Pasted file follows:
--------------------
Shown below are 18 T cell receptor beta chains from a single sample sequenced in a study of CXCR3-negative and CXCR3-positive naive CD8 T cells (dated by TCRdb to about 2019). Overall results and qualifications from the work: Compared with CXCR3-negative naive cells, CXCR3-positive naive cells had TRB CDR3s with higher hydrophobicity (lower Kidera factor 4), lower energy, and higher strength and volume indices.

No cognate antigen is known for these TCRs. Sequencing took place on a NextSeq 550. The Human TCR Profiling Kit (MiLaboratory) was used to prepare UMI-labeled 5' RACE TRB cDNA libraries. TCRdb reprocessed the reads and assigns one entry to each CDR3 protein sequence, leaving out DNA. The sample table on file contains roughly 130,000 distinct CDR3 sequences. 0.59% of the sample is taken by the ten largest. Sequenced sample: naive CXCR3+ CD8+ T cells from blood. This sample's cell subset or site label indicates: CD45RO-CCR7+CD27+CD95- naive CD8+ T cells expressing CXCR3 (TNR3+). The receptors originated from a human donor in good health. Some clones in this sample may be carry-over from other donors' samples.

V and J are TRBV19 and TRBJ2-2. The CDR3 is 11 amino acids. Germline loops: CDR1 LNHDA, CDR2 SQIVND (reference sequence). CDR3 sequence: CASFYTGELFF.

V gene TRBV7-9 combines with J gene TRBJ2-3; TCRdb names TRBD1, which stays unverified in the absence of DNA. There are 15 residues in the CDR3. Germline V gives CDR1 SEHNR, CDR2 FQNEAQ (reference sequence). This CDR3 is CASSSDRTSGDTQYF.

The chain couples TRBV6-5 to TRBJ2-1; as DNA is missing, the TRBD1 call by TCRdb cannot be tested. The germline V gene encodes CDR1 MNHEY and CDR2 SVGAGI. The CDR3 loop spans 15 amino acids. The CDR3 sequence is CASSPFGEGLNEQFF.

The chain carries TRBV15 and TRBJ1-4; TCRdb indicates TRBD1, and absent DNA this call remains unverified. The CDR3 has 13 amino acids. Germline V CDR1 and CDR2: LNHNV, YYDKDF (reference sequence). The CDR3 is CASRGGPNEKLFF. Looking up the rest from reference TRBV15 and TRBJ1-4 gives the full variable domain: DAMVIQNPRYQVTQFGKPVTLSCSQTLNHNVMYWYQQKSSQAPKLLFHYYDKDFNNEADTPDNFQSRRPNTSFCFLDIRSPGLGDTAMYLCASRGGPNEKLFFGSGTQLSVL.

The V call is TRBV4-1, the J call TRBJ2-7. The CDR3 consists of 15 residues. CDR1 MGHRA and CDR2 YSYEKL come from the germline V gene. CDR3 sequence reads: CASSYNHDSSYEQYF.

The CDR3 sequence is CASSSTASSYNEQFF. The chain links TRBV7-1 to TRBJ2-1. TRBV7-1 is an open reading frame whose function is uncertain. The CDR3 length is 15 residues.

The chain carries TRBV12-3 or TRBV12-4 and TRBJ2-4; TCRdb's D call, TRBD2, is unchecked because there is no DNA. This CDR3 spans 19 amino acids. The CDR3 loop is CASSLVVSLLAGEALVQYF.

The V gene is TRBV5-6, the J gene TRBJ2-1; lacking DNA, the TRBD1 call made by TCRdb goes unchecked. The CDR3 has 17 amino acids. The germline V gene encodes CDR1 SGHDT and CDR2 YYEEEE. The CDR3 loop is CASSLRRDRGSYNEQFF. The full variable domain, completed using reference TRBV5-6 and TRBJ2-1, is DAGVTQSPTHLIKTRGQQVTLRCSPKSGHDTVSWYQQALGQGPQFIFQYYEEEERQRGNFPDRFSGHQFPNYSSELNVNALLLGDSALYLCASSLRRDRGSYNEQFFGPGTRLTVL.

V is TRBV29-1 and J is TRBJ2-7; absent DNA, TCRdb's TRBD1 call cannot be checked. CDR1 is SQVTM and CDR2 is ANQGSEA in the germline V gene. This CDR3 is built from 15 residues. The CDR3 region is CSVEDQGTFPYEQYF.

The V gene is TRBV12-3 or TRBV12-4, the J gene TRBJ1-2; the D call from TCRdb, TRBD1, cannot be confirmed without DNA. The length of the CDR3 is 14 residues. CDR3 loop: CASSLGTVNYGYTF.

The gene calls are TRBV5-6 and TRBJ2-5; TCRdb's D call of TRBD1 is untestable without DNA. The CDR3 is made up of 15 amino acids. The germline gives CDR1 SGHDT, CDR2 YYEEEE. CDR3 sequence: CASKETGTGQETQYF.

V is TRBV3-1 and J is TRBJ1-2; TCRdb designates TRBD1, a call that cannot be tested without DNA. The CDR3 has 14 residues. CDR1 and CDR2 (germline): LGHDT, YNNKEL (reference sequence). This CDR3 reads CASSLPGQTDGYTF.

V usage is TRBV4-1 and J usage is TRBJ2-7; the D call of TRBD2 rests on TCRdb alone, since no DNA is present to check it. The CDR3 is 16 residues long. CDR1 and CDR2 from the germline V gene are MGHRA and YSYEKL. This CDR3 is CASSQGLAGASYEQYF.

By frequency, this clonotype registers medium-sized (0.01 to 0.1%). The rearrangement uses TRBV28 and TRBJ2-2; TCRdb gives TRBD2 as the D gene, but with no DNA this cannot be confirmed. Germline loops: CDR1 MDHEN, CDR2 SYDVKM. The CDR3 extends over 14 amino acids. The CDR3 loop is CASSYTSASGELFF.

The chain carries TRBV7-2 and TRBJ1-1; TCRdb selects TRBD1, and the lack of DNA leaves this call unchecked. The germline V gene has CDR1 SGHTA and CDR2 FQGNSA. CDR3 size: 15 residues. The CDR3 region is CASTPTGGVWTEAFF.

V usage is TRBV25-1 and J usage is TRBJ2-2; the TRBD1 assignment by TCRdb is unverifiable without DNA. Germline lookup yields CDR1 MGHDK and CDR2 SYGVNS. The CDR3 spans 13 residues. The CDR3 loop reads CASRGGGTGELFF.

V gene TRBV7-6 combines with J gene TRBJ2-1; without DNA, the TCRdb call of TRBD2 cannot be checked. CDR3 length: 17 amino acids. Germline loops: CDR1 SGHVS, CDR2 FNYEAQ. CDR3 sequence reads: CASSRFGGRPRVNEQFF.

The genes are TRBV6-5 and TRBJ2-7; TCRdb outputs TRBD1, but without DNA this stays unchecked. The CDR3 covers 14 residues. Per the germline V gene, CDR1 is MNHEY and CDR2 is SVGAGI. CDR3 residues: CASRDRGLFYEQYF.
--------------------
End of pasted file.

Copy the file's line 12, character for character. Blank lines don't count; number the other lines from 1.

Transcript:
The V gene is TRBV12-3 or TRBV12-4, the J gene TRBJ1-2; the D call from TCRdb, TRBD1, cannot be confirmed without DNA. The length of the CDR3 is 14 residues. CDR3 loop: CASSLGTVNYGYTF.